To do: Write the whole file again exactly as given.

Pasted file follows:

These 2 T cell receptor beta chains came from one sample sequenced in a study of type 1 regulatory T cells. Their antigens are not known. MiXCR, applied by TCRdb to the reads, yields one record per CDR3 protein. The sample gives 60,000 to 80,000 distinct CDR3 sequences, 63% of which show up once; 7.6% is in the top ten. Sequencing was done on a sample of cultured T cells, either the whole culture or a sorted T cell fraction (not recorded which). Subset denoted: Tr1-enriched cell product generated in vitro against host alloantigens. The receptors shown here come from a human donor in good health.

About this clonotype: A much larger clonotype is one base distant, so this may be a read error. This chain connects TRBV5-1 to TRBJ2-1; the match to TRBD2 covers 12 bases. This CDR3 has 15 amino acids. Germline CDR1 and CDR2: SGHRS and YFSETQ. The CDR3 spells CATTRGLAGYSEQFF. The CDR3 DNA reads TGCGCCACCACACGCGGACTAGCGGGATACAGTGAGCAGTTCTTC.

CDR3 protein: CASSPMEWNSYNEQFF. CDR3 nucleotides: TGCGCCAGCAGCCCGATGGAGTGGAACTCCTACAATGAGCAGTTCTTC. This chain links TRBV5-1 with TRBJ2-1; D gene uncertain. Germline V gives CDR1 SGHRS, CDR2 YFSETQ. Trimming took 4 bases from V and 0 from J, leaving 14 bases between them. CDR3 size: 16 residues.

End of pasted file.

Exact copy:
These 2 T cell receptor beta chains came from one sample sequenced in a study of type 1 regulatory T cells. Their antigens are not known. MiXCR, applied by TCRdb to the reads, yields one record per CDR3 protein. The sample gives 60,000 to 80,000 distinct CDR3 sequences, 63% of which show up once; 7.6% is in the top ten. Sequencing was done on a sample of cultured T cells, either the whole culture or a sorted T cell fraction (not recorded which). Subset denoted: Tr1-enriched cell product generated in vitro against host alloantigens. The receptors shown here come from a human donor in good health.

About this clonotype: A much larger clonotype is one base distant, so this may be a read error. This chain connects TRBV5-1 to TRBJ2-1; the match to TRBD2 covers 12 bases. This CDR3 has 15 amino acids. Germline CDR1 and CDR2: SGHRS and YFSETQ. The CDR3 spells CATTRGLAGYSEQFF. The CDR3 DNA reads TGCGCCACCACACGCGGACTAGCGGGATACAGTGAGCAGTTCTTC.

CDR3 protein: CASSPMEWNSYNEQFF. CDR3 nucleotides: TGCGCCAGCAGCCCGATGGAGTGGAACTCCTACAATGAGCAGTTCTTC. This chain links TRBV5-1 with TRBJ2-1; D gene uncertain. Germline V gives CDR1 SGHRS, CDR2 YFSETQ. Trimming took 4 bases from V and 0 from J, leaving 14 bases between them. CDR3 size: 16 residues.